For more than two decades, the message has been as deafening as an ambulance siren: Don't drink and drive.
With prom season under way and graduation parties next, schools have shifted into high gear. Mock accidents. Breathalyzer screens. Mothers Against Drunk Driving assemblies.
But experts say not enough attention is being paid to another risky behavior: driving under the influence of drugs such as marijuana. Known as "drugging and driving," it is nearly as prevalent as drinking and driving, researchers say.
"Kids just don't see it as all that risky," said Stephen Wallace, national head of Students Against Destructive Decisions, a peer advocacy group based in Marlborough, Mass.
"We've done a great job of educating young people and parents about the dangers of drinking and driving," Wallace said. "We need to ramp up our efforts on drugging and driving."
Though SADD and law enforcement agencies believe, without a doubt, that driving while drugged contributes to accidents, it is a "phantom menace," Wallace said.
Data collection has begun only recently, and it is often incomplete.
In 2004, at least 9 percent of roughly 17,100 drivers tested for drugs after being involved in a fatal crash came up positive for marijuana, according to statistics provided by the National Highway Traffic Safety Adminstration.
But many drug test results go unreported, and testing methodology is not uniform. Researchers also say people may register positive for marijuana use up to two weeks after using the drug.
Furthermore, drivers who are found to be intoxicated are rarely given a second test for the presence of drugs. As a result, those who are dually impaired can go undetected.
Unlike most drugs, evidence of marijuana use lingers in the body. It takes eight days to eliminate 90 percent of it, according to a study cited by Wilkie Wilson, professor of pharmacology at Duke University and co-author of Buzzed: The Straight Facts about the Most Used and Abused Drugs from Alcohol to Ecstasy.
Researchers say that marijuana, which has become more potent over the years, affects judgment, concentration, perception, coordination and reaction time - all skills needed for safe driving. The greatest risk is in the first 24 hours.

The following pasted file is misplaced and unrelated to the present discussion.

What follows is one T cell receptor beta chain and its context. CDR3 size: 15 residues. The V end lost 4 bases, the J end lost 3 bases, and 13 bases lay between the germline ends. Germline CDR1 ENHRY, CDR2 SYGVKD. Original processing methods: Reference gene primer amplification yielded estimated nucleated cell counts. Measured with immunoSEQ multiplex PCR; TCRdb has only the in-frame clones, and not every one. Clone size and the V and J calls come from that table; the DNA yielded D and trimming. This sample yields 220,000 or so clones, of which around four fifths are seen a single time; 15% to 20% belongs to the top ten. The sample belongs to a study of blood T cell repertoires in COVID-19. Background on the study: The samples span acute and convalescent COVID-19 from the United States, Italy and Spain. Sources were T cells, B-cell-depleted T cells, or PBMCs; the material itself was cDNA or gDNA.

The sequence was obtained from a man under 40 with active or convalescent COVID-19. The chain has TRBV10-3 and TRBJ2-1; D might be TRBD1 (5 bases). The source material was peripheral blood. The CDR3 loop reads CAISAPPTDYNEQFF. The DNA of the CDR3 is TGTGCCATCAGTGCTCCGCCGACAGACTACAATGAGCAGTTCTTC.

"If you're smoking marijuana, you have no business driving," Wilson said.
Conventional wisdom among teens "is that kids can drive after smoking marijuana, that they have a little more control" than they do after drinking, said Patrick O'Malley, a research professor at the University of Michigan, who is involved in the "Monitoring the Future" survey of U.S. high school students.
In 2004, O'Malley said that 13 percent of seniors reported driving after drinking. The same percentage acknowledged driving after smoking marijuana.
In a study of injured drivers at a Baltimore trauma unit, conducted in 2003, marijuana was the most popular companion drug to alcohol, especially among those under 35, said psychologist J. Michael Walsh, president of the Walsh Group, a Bethesda, Md., consultancy involved in the research.
That finding is worrisome, Walsh said, because marijuana combined with a beer or two can produce a blood-alcohol level nearly twice the legal limit in many states.
The study concluded that driver-safety initiatives that focus solely on alcohol overlook the role of drugs in a "significant proportion" of crashes.
That has started to change. A "Steer Clear of Pot" campaign, sponsored by the Office of National Drug Control, was launched in December 2004.
States have also been encouraged to test drivers in accidents for drug use. That is still rarely done, largely because there is no Breathalyzer equivalent for roadside drug testing.
Others are lobbying to make it a crime to have any level of an illegal drug in one's system while driving. Only 13 states have such a law.
Groups such as the National Organization for the Reform of Marijuana Laws ( NORML ), which lobbies for legalization of the drug, are concerned that campaigns focused on drugged driving may be linked to efforts to further criminalize pot. NORRL urges members not to drive impaired, said Allen St. Pierre, the group's executive director.
SOURCE MAPT USA